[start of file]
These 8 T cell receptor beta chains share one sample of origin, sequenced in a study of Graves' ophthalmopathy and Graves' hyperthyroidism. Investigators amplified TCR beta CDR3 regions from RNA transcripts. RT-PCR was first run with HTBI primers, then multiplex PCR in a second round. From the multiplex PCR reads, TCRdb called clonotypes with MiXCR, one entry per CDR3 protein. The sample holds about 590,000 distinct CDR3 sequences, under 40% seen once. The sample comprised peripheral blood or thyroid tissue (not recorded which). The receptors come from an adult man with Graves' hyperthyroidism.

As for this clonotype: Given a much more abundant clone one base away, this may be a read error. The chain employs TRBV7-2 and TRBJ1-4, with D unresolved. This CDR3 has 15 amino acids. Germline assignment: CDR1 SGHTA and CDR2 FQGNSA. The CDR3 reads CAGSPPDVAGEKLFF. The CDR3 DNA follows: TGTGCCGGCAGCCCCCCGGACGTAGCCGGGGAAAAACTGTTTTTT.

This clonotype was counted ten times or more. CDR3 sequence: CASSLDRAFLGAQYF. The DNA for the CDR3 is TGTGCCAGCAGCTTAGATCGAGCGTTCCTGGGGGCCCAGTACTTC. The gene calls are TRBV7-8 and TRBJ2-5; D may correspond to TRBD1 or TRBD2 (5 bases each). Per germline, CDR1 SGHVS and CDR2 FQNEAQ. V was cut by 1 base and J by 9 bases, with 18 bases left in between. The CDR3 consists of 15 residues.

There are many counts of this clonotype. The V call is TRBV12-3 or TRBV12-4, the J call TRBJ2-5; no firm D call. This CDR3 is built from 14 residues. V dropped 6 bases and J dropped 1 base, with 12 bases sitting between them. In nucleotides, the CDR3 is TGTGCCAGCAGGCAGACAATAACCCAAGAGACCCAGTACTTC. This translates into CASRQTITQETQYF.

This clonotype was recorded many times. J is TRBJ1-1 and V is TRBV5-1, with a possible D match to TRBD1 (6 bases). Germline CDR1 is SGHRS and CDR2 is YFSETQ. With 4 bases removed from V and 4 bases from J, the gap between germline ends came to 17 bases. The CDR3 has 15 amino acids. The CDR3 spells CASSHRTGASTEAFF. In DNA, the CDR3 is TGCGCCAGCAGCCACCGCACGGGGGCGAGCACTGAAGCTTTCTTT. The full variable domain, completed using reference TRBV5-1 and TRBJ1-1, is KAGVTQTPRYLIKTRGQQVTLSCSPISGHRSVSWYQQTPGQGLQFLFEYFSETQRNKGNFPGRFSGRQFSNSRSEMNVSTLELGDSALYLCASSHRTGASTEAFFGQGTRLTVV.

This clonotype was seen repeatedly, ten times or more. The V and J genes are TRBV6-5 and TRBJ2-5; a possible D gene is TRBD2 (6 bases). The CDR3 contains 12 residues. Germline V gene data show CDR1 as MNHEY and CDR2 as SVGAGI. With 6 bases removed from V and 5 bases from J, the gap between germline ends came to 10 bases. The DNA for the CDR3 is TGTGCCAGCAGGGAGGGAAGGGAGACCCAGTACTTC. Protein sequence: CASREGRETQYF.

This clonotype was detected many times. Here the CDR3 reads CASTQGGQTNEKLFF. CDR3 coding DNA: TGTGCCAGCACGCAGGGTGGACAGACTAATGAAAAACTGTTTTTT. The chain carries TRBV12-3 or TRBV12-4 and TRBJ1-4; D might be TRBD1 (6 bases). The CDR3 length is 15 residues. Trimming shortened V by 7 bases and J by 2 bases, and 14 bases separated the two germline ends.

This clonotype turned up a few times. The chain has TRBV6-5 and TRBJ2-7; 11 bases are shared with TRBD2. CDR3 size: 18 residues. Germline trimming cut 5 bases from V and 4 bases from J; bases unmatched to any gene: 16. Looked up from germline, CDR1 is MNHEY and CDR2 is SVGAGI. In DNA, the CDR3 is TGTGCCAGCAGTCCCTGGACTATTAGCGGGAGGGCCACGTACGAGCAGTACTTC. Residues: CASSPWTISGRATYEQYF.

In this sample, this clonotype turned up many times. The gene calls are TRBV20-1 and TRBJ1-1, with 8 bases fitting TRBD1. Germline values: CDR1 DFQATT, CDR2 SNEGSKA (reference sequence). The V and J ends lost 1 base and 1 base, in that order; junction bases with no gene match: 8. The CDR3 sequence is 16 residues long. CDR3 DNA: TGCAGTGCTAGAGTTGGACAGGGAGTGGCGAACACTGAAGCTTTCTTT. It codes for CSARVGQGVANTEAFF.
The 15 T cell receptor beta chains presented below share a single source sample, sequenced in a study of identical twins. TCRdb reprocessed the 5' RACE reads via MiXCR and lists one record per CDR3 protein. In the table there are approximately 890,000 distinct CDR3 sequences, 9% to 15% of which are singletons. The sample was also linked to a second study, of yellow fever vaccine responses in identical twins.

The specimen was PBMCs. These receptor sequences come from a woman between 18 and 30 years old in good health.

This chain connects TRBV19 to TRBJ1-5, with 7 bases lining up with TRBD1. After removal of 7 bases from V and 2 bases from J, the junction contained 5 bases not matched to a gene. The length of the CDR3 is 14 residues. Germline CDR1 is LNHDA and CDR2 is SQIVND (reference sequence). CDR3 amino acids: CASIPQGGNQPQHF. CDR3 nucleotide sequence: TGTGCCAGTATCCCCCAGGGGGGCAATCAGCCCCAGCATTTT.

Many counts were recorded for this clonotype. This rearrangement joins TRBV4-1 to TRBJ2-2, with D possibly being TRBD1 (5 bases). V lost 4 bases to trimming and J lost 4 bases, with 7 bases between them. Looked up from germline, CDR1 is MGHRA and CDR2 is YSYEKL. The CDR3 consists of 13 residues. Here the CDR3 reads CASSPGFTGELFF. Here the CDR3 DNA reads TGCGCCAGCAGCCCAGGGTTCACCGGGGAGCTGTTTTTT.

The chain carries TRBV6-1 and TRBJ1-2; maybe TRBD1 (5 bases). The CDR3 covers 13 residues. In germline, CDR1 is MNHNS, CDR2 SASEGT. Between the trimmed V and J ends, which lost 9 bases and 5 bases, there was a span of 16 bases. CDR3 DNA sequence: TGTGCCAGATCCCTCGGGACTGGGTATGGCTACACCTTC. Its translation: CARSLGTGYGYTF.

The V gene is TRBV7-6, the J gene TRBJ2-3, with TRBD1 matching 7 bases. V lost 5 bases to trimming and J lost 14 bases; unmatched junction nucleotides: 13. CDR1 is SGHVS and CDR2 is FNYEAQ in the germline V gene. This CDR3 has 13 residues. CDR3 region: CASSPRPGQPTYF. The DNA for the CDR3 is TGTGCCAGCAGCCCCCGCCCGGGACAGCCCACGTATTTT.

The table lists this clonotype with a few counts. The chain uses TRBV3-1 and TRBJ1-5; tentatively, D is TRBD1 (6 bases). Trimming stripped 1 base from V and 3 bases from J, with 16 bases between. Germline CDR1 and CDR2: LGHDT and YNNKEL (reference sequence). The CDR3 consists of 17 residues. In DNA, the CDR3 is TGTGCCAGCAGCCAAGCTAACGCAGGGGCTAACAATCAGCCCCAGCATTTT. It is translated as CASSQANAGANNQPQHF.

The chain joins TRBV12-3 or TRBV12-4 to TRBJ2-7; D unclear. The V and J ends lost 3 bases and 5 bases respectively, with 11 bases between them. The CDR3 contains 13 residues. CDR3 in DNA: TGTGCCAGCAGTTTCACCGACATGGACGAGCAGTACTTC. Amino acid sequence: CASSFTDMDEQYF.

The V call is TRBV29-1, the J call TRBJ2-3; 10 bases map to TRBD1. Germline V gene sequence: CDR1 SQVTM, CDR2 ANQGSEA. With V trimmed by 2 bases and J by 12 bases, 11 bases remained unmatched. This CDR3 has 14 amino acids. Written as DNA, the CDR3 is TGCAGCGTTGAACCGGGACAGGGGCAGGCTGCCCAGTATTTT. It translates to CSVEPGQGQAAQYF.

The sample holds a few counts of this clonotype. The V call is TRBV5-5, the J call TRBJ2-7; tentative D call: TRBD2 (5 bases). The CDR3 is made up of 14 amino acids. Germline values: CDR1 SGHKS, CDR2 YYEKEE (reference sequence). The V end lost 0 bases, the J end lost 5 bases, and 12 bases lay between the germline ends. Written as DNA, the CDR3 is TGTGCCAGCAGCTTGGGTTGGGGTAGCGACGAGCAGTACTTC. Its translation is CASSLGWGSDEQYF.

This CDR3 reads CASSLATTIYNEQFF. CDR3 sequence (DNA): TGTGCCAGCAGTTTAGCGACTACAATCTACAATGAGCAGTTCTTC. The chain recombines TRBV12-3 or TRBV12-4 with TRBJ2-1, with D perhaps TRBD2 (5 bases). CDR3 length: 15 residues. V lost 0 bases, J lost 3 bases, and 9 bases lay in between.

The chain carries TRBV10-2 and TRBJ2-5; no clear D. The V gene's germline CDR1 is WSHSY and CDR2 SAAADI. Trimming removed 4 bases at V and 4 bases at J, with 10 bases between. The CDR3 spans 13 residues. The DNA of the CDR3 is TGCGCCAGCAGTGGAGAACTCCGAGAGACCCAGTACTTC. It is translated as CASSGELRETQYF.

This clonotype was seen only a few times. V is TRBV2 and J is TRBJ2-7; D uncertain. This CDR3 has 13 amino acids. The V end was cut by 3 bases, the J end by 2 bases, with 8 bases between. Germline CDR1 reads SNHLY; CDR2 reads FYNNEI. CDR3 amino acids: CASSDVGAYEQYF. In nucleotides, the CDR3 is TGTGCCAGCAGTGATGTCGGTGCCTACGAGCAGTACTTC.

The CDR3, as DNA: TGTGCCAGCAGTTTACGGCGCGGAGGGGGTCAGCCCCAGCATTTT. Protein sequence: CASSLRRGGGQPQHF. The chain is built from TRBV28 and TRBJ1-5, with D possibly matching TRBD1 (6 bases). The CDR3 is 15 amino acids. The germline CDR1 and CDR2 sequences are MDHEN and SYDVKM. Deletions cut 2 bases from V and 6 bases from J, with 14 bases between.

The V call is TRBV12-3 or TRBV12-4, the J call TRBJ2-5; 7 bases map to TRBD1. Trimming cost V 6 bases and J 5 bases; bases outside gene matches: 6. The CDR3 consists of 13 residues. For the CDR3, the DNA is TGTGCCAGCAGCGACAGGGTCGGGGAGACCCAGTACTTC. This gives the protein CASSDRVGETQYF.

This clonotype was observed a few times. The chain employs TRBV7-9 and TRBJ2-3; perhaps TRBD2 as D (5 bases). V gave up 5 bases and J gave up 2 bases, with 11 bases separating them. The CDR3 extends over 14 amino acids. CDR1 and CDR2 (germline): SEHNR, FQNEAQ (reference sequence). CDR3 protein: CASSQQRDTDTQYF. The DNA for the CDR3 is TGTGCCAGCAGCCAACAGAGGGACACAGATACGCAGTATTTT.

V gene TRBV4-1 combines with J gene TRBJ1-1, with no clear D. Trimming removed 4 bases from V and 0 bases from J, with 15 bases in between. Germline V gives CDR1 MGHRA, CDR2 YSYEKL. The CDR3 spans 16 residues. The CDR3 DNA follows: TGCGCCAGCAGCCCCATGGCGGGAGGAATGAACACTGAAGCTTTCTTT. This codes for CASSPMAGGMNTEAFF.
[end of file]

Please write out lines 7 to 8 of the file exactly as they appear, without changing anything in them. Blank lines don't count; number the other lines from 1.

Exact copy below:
This clonotype was detected many times. Here the CDR3 reads CASTQGGQTNEKLFF. CDR3 coding DNA: TGTGCCAGCACGCAGGGTGGACAGACTAATGAAAAACTGTTTTTT. The chain carries TRBV12-3 or TRBV12-4 and TRBJ1-4; D might be TRBD1 (6 bases). The CDR3 length is 15 residues. Trimming shortened V by 7 bases and J by 2 bases, and 14 bases separated the two germline ends.

This clonotype turned up a few times. The chain has TRBV6-5 and TRBJ2-7; 11 bases are shared with TRBD2. CDR3 size: 18 residues. Germline trimming cut 5 bases from V and 4 bases from J; bases unmatched to any gene: 16. Looked up from germline, CDR1 is MNHEY and CDR2 is SVGAGI. In DNA, the CDR3 is TGTGCCAGCAGTCCCTGGACTATTAGCGGGAGGGCCACGTACGAGCAGTACTTC. Residues: CASSPWTISGRATYEQYF.